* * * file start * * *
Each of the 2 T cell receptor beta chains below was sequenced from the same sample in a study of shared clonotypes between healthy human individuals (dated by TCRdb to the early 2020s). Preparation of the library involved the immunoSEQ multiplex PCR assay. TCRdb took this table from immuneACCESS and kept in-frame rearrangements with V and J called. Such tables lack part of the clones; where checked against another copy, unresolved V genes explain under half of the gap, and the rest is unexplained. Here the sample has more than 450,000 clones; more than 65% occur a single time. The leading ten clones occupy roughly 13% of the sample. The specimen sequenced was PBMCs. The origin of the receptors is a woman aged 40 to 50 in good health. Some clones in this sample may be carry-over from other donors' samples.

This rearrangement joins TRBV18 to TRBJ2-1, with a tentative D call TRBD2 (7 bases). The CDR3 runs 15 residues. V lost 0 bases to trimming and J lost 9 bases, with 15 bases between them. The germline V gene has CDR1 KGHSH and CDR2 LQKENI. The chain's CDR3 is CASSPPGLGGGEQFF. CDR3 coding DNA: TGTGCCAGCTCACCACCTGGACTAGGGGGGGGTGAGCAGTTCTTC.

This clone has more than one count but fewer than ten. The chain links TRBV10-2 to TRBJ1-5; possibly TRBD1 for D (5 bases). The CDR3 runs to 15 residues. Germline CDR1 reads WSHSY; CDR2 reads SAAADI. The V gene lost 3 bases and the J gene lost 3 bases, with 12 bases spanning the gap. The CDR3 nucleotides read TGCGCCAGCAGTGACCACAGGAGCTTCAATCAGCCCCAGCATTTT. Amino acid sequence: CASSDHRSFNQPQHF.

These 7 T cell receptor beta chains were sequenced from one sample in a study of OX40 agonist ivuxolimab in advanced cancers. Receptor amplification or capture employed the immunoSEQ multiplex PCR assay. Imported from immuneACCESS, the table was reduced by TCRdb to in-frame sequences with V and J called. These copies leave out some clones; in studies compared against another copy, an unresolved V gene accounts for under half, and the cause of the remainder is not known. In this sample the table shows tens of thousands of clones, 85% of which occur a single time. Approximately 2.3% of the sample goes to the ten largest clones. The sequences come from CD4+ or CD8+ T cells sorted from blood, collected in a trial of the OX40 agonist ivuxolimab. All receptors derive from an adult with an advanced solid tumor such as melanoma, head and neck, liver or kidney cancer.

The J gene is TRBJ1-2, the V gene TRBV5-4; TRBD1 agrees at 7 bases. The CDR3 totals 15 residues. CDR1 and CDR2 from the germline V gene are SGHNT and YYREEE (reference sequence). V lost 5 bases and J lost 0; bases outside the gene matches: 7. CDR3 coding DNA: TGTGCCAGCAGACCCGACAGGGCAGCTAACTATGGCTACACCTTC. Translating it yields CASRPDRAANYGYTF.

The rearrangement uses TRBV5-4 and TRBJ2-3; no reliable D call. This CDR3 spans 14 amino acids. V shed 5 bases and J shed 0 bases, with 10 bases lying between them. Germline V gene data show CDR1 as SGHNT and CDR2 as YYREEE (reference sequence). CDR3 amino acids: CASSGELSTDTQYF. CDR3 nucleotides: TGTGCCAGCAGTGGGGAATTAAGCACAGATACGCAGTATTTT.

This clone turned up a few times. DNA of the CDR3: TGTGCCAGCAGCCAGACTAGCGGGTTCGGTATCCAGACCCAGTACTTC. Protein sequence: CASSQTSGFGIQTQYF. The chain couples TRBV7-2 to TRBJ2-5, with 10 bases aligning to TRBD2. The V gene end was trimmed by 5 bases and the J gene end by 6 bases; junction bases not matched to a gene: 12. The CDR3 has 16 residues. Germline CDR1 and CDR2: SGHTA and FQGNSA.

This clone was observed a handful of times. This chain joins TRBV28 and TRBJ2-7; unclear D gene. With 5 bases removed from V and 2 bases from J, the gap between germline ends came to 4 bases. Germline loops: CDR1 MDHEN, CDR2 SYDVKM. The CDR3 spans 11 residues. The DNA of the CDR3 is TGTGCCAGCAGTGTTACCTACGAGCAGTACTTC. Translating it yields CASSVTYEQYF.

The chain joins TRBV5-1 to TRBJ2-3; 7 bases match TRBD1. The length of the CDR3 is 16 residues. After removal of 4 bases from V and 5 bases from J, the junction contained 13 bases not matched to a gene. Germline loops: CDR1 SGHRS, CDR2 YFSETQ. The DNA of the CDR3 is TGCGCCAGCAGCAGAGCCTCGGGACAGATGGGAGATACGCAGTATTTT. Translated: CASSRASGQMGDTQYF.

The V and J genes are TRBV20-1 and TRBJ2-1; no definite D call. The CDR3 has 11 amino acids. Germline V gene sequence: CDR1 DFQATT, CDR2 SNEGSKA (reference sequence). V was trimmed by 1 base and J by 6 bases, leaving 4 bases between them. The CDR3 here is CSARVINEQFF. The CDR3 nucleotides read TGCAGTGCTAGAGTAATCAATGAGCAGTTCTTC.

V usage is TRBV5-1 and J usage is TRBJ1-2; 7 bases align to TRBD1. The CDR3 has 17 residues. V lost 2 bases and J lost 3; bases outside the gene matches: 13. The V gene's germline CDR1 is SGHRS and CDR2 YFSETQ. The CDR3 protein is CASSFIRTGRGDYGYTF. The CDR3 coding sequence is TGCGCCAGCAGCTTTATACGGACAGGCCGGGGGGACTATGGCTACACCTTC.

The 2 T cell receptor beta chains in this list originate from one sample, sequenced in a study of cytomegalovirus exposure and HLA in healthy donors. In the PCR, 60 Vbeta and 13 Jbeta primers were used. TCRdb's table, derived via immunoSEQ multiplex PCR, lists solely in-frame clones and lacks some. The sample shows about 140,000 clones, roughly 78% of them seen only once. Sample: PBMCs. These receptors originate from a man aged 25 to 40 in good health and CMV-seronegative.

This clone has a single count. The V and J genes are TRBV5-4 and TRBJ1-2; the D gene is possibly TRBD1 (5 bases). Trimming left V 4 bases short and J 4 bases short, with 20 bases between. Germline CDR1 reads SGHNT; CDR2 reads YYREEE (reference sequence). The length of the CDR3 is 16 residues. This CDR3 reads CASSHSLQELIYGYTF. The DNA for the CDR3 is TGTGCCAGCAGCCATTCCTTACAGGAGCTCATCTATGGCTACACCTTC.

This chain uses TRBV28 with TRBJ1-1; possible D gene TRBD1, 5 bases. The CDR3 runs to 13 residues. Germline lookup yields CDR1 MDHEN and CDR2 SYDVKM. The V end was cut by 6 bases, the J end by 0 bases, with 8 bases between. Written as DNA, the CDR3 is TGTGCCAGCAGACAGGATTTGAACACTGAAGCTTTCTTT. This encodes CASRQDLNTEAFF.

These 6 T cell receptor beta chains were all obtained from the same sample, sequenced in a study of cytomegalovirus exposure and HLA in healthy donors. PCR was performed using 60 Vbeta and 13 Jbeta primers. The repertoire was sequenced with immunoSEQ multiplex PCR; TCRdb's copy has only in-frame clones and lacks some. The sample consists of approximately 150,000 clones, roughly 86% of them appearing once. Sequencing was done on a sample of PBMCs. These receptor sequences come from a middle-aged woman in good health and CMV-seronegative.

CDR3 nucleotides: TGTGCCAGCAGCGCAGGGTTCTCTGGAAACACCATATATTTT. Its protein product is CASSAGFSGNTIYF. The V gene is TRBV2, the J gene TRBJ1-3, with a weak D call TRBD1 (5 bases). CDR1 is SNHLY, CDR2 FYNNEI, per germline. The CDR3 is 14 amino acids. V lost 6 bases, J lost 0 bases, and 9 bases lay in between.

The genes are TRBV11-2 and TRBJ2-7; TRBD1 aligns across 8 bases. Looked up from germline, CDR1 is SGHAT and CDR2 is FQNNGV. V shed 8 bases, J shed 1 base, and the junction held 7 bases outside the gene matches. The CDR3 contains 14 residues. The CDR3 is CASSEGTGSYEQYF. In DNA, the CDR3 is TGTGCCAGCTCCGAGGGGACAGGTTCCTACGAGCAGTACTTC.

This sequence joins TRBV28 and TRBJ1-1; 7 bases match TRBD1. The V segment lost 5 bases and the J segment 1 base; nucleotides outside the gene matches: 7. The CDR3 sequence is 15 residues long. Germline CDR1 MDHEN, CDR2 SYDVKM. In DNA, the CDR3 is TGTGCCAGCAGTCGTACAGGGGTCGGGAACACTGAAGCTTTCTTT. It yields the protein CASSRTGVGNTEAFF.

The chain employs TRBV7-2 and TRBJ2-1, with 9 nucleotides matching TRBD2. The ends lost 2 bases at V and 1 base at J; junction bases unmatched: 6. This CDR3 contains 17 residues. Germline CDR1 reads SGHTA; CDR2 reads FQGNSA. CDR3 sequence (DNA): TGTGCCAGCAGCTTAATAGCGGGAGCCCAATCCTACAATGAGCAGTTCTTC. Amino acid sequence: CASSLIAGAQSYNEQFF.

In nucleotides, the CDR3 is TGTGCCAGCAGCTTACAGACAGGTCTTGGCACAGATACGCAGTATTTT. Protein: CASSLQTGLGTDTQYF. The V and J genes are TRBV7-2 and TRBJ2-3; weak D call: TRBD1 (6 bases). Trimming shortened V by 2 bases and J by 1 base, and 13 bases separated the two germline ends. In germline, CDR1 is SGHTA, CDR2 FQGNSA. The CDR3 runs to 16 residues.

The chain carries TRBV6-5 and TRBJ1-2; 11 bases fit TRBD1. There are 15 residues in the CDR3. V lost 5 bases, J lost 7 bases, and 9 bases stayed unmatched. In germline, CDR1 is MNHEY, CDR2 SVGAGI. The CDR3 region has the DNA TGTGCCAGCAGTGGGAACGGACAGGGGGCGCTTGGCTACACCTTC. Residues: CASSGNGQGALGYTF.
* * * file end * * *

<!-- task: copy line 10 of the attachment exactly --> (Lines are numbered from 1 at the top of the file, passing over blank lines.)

The V and J genes are TRBV20-1 and TRBJ2-1; no definite D call. The CDR3 has 11 amino acids. Germline V gene sequence: CDR1 DFQATT, CDR2 SNEGSKA (reference sequence). V was trimmed by 1 base and J by 6 bases, leaving 4 bases between them. The CDR3 here is CSARVINEQFF. The CDR3 nucleotides read TGCAGTGCTAGAGTAATCAATGAGCAGTTCTTC.